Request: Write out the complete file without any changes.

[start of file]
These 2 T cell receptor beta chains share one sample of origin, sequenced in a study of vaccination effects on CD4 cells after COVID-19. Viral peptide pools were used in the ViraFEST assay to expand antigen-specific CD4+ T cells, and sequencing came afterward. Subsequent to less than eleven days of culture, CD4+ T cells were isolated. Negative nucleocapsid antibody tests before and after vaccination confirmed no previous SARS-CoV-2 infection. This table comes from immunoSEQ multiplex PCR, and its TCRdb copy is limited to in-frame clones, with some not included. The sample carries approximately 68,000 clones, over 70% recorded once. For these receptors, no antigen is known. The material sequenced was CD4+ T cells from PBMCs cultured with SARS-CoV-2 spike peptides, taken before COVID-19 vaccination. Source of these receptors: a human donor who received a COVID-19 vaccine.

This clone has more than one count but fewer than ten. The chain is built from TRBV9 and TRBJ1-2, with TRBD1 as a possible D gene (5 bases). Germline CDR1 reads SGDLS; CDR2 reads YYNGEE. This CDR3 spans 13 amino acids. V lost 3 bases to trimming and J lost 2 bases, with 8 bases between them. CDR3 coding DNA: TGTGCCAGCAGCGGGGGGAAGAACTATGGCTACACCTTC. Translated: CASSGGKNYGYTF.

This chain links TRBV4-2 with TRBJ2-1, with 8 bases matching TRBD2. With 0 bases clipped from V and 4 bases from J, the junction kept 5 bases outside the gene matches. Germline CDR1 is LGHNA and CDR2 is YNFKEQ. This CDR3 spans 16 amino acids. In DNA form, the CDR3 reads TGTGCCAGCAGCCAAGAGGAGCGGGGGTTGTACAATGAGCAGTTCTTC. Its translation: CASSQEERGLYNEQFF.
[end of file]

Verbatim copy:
These 2 T cell receptor beta chains share one sample of origin, sequenced in a study of vaccination effects on CD4 cells after COVID-19. Viral peptide pools were used in the ViraFEST assay to expand antigen-specific CD4+ T cells, and sequencing came afterward. Subsequent to less than eleven days of culture, CD4+ T cells were isolated. Negative nucleocapsid antibody tests before and after vaccination confirmed no previous SARS-CoV-2 infection. This table comes from immunoSEQ multiplex PCR, and its TCRdb copy is limited to in-frame clones, with some not included. The sample carries approximately 68,000 clones, over 70% recorded once. For these receptors, no antigen is known. The material sequenced was CD4+ T cells from PBMCs cultured with SARS-CoV-2 spike peptides, taken before COVID-19 vaccination. Source of these receptors: a human donor who received a COVID-19 vaccine.

This clone has more than one count but fewer than ten. The chain is built from TRBV9 and TRBJ1-2, with TRBD1 as a possible D gene (5 bases). Germline CDR1 reads SGDLS; CDR2 reads YYNGEE. This CDR3 spans 13 amino acids. V lost 3 bases to trimming and J lost 2 bases, with 8 bases between them. CDR3 coding DNA: TGTGCCAGCAGCGGGGGGAAGAACTATGGCTACACCTTC. Translated: CASSGGKNYGYTF.

This chain links TRBV4-2 with TRBJ2-1, with 8 bases matching TRBD2. With 0 bases clipped from V and 4 bases from J, the junction kept 5 bases outside the gene matches. Germline CDR1 is LGHNA and CDR2 is YNFKEQ. This CDR3 spans 16 amino acids. In DNA form, the CDR3 reads TGTGCCAGCAGCCAAGAGGAGCGGGGGTTGTACAATGAGCAGTTCTTC. Its translation: CASSQEERGLYNEQFF.